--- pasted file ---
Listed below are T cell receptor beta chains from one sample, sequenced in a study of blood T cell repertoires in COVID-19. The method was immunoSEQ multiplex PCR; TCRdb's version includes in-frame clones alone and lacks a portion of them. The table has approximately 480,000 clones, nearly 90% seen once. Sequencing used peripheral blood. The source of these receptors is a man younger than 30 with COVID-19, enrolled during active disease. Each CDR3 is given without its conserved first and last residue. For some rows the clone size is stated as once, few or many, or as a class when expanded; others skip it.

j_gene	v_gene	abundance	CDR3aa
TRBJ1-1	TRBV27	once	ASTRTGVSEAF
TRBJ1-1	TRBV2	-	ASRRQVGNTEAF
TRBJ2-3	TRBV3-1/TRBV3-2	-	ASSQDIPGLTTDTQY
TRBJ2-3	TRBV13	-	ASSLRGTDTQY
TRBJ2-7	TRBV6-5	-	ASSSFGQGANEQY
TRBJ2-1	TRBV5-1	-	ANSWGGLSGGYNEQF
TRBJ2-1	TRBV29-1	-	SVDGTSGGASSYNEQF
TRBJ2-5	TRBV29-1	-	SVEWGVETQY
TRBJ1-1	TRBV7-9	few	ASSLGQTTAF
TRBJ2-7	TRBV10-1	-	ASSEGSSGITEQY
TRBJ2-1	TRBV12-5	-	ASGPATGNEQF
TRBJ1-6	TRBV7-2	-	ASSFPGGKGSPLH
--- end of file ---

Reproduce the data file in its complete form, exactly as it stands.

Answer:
Listed below are T cell receptor beta chains from one sample, sequenced in a study of blood T cell repertoires in COVID-19. The method was immunoSEQ multiplex PCR; TCRdb's version includes in-frame clones alone and lacks a portion of them. The table has approximately 480,000 clones, nearly 90% seen once. Sequencing used peripheral blood. The source of these receptors is a man younger than 30 with COVID-19, enrolled during active disease. Each CDR3 is given without its conserved first and last residue. For some rows the clone size is stated as once, few or many, or as a class when expanded; others skip it.

j_gene	v_gene	abundance	CDR3aa
TRBJ1-1	TRBV27	once	ASTRTGVSEAF
TRBJ1-1	TRBV2	-	ASRRQVGNTEAF
TRBJ2-3	TRBV3-1/TRBV3-2	-	ASSQDIPGLTTDTQY
TRBJ2-3	TRBV13	-	ASSLRGTDTQY
TRBJ2-7	TRBV6-5	-	ASSSFGQGANEQY
TRBJ2-1	TRBV5-1	-	ANSWGGLSGGYNEQF
TRBJ2-1	TRBV29-1	-	SVDGTSGGASSYNEQF
TRBJ2-5	TRBV29-1	-	SVEWGVETQY
TRBJ1-1	TRBV7-9	few	ASSLGQTTAF
TRBJ2-7	TRBV10-1	-	ASSEGSSGITEQY
TRBJ2-1	TRBV12-5	-	ASGPATGNEQF
TRBJ1-6	TRBV7-2	-	ASSFPGGKGSPLH